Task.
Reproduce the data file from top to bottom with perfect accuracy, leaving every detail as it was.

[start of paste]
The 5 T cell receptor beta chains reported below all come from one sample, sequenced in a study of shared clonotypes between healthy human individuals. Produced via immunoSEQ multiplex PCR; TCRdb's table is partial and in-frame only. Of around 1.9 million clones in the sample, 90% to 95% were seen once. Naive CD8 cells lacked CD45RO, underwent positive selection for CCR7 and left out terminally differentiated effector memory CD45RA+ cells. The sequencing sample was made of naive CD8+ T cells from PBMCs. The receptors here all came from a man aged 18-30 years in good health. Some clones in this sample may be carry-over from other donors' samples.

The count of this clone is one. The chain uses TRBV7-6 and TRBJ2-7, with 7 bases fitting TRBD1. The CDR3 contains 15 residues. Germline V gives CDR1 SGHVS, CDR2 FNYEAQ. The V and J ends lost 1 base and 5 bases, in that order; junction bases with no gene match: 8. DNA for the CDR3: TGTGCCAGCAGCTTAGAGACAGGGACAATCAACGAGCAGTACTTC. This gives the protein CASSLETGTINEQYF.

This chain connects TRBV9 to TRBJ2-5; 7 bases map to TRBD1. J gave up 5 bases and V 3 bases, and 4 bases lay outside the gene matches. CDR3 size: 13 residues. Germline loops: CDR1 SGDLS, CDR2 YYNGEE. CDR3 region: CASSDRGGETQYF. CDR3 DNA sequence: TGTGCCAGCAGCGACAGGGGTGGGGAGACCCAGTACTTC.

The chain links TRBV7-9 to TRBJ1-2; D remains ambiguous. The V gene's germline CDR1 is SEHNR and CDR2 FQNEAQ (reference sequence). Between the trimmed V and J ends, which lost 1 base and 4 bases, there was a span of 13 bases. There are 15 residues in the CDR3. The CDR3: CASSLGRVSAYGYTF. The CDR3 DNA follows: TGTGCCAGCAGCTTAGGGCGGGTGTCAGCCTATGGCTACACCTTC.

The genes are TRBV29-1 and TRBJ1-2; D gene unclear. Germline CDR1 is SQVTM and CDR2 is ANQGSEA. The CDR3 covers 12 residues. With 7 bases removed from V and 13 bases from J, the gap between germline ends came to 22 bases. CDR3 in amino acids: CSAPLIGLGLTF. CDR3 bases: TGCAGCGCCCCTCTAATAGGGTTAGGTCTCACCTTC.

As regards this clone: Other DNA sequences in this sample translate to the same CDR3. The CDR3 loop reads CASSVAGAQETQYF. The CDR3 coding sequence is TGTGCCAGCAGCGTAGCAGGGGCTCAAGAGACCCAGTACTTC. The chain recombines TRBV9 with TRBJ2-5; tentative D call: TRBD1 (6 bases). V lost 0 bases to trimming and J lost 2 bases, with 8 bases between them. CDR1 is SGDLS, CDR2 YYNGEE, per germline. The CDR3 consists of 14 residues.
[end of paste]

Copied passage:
The 5 T cell receptor beta chains reported below all come from one sample, sequenced in a study of shared clonotypes between healthy human individuals. Produced via immunoSEQ multiplex PCR; TCRdb's table is partial and in-frame only. Of around 1.9 million clones in the sample, 90% to 95% were seen once. Naive CD8 cells lacked CD45RO, underwent positive selection for CCR7 and left out terminally differentiated effector memory CD45RA+ cells. The sequencing sample was made of naive CD8+ T cells from PBMCs. The receptors here all came from a man aged 18-30 years in good health. Some clones in this sample may be carry-over from other donors' samples.

The count of this clone is one. The chain uses TRBV7-6 and TRBJ2-7, with 7 bases fitting TRBD1. The CDR3 contains 15 residues. Germline V gives CDR1 SGHVS, CDR2 FNYEAQ. The V and J ends lost 1 base and 5 bases, in that order; junction bases with no gene match: 8. DNA for the CDR3: TGTGCCAGCAGCTTAGAGACAGGGACAATCAACGAGCAGTACTTC. This gives the protein CASSLETGTINEQYF.

This chain connects TRBV9 to TRBJ2-5; 7 bases map to TRBD1. J gave up 5 bases and V 3 bases, and 4 bases lay outside the gene matches. CDR3 size: 13 residues. Germline loops: CDR1 SGDLS, CDR2 YYNGEE. CDR3 region: CASSDRGGETQYF. CDR3 DNA sequence: TGTGCCAGCAGCGACAGGGGTGGGGAGACCCAGTACTTC.

The chain links TRBV7-9 to TRBJ1-2; D remains ambiguous. The V gene's germline CDR1 is SEHNR and CDR2 FQNEAQ (reference sequence). Between the trimmed V and J ends, which lost 1 base and 4 bases, there was a span of 13 bases. There are 15 residues in the CDR3. The CDR3: CASSLGRVSAYGYTF. The CDR3 DNA follows: TGTGCCAGCAGCTTAGGGCGGGTGTCAGCCTATGGCTACACCTTC.

The genes are TRBV29-1 and TRBJ1-2; D gene unclear. Germline CDR1 is SQVTM and CDR2 is ANQGSEA. The CDR3 covers 12 residues. With 7 bases removed from V and 13 bases from J, the gap between germline ends came to 22 bases. CDR3 in amino acids: CSAPLIGLGLTF. CDR3 bases: TGCAGCGCCCCTCTAATAGGGTTAGGTCTCACCTTC.

As regards this clone: Other DNA sequences in this sample translate to the same CDR3. The CDR3 loop reads CASSVAGAQETQYF. The CDR3 coding sequence is TGTGCCAGCAGCGTAGCAGGGGCTCAAGAGACCCAGTACTTC. The chain recombines TRBV9 with TRBJ2-5; tentative D call: TRBD1 (6 bases). V lost 0 bases to trimming and J lost 2 bases, with 8 bases between them. CDR1 is SGDLS, CDR2 YYNGEE, per germline. The CDR3 consists of 14 residues.